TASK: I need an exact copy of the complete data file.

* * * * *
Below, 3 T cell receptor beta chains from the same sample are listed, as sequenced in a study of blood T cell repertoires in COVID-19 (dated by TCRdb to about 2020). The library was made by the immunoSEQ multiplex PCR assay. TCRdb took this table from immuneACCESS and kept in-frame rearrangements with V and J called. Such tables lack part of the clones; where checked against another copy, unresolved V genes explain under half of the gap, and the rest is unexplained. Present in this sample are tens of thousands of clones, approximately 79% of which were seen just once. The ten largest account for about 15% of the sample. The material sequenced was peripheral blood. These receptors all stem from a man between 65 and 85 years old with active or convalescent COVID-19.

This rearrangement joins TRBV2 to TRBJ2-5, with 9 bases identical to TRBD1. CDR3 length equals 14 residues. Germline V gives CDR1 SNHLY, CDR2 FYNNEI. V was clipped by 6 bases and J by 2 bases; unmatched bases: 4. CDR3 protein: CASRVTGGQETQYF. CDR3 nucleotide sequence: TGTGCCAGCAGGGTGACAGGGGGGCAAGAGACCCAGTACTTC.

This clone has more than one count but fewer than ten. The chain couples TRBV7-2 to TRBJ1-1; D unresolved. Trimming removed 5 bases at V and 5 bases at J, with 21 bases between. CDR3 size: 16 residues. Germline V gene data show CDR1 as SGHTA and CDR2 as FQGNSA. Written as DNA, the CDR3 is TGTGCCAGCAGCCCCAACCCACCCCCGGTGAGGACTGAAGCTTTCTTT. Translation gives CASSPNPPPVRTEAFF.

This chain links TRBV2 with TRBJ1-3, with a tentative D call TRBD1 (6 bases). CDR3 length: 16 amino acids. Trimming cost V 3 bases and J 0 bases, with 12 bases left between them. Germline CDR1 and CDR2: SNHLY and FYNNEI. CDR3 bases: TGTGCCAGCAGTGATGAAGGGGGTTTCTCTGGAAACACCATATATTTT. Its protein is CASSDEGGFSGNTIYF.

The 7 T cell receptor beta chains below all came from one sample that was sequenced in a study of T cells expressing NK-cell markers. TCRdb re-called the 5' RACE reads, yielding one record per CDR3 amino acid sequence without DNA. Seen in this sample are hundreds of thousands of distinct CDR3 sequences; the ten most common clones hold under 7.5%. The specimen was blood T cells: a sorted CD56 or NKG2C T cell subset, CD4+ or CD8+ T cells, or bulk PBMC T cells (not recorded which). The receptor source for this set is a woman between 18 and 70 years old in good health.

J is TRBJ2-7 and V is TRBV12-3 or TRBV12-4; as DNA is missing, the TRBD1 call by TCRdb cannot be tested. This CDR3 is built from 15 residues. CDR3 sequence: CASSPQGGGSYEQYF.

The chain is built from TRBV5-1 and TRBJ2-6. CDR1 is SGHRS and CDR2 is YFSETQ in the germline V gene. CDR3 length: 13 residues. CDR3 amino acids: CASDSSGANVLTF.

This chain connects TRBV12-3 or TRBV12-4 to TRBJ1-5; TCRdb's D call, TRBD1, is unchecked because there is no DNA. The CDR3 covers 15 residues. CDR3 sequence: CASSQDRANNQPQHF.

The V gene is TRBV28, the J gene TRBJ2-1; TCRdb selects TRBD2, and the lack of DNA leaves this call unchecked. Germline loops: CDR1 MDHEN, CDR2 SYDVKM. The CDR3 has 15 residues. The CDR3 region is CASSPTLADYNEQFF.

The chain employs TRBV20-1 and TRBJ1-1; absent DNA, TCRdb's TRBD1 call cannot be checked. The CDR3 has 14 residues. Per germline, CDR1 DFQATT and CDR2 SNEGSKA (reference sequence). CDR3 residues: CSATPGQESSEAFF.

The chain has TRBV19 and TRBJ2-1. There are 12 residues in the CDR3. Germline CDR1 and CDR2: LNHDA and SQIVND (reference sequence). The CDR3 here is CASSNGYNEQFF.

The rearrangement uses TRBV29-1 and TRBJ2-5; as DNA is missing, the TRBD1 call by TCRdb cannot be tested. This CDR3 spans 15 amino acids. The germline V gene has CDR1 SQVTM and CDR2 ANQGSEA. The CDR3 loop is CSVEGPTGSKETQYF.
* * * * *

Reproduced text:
Below, 3 T cell receptor beta chains from the same sample are listed, as sequenced in a study of blood T cell repertoires in COVID-19 (dated by TCRdb to about 2020). The library was made by the immunoSEQ multiplex PCR assay. TCRdb took this table from immuneACCESS and kept in-frame rearrangements with V and J called. Such tables lack part of the clones; where checked against another copy, unresolved V genes explain under half of the gap, and the rest is unexplained. Present in this sample are tens of thousands of clones, approximately 79% of which were seen just once. The ten largest account for about 15% of the sample. The material sequenced was peripheral blood. These receptors all stem from a man between 65 and 85 years old with active or convalescent COVID-19.

This rearrangement joins TRBV2 to TRBJ2-5, with 9 bases identical to TRBD1. CDR3 length equals 14 residues. Germline V gives CDR1 SNHLY, CDR2 FYNNEI. V was clipped by 6 bases and J by 2 bases; unmatched bases: 4. CDR3 protein: CASRVTGGQETQYF. CDR3 nucleotide sequence: TGTGCCAGCAGGGTGACAGGGGGGCAAGAGACCCAGTACTTC.

This clone has more than one count but fewer than ten. The chain couples TRBV7-2 to TRBJ1-1; D unresolved. Trimming removed 5 bases at V and 5 bases at J, with 21 bases between. CDR3 size: 16 residues. Germline V gene data show CDR1 as SGHTA and CDR2 as FQGNSA. Written as DNA, the CDR3 is TGTGCCAGCAGCCCCAACCCACCCCCGGTGAGGACTGAAGCTTTCTTT. Translation gives CASSPNPPPVRTEAFF.

This chain links TRBV2 with TRBJ1-3, with a tentative D call TRBD1 (6 bases). CDR3 length: 16 amino acids. Trimming cost V 3 bases and J 0 bases, with 12 bases left between them. Germline CDR1 and CDR2: SNHLY and FYNNEI. CDR3 bases: TGTGCCAGCAGTGATGAAGGGGGTTTCTCTGGAAACACCATATATTTT. Its protein is CASSDEGGFSGNTIYF.

The 7 T cell receptor beta chains below all came from one sample that was sequenced in a study of T cells expressing NK-cell markers. TCRdb re-called the 5' RACE reads, yielding one record per CDR3 amino acid sequence without DNA. Seen in this sample are hundreds of thousands of distinct CDR3 sequences; the ten most common clones hold under 7.5%. The specimen was blood T cells: a sorted CD56 or NKG2C T cell subset, CD4+ or CD8+ T cells, or bulk PBMC T cells (not recorded which). The receptor source for this set is a woman between 18 and 70 years old in good health.

J is TRBJ2-7 and V is TRBV12-3 or TRBV12-4; as DNA is missing, the TRBD1 call by TCRdb cannot be tested. This CDR3 is built from 15 residues. CDR3 sequence: CASSPQGGGSYEQYF.

The chain is built from TRBV5-1 and TRBJ2-6. CDR1 is SGHRS and CDR2 is YFSETQ in the germline V gene. CDR3 length: 13 residues. CDR3 amino acids: CASDSSGANVLTF.

This chain connects TRBV12-3 or TRBV12-4 to TRBJ1-5; TCRdb's D call, TRBD1, is unchecked because there is no DNA. The CDR3 covers 15 residues. CDR3 sequence: CASSQDRANNQPQHF.

The V gene is TRBV28, the J gene TRBJ2-1; TCRdb selects TRBD2, and the lack of DNA leaves this call unchecked. Germline loops: CDR1 MDHEN, CDR2 SYDVKM. The CDR3 has 15 residues. The CDR3 region is CASSPTLADYNEQFF.

The chain employs TRBV20-1 and TRBJ1-1; absent DNA, TCRdb's TRBD1 call cannot be checked. The CDR3 has 14 residues. Per germline, CDR1 DFQATT and CDR2 SNEGSKA (reference sequence). CDR3 residues: CSATPGQESSEAFF.

The chain has TRBV19 and TRBJ2-1. There are 12 residues in the CDR3. Germline CDR1 and CDR2: LNHDA and SQIVND (reference sequence). The CDR3 here is CASSNGYNEQFF.

The rearrangement uses TRBV29-1 and TRBJ2-5; as DNA is missing, the TRBD1 call by TCRdb cannot be tested. This CDR3 spans 15 amino acids. The germline V gene has CDR1 SQVTM and CDR2 ANQGSEA. The CDR3 loop is CSVEGPTGSKETQYF.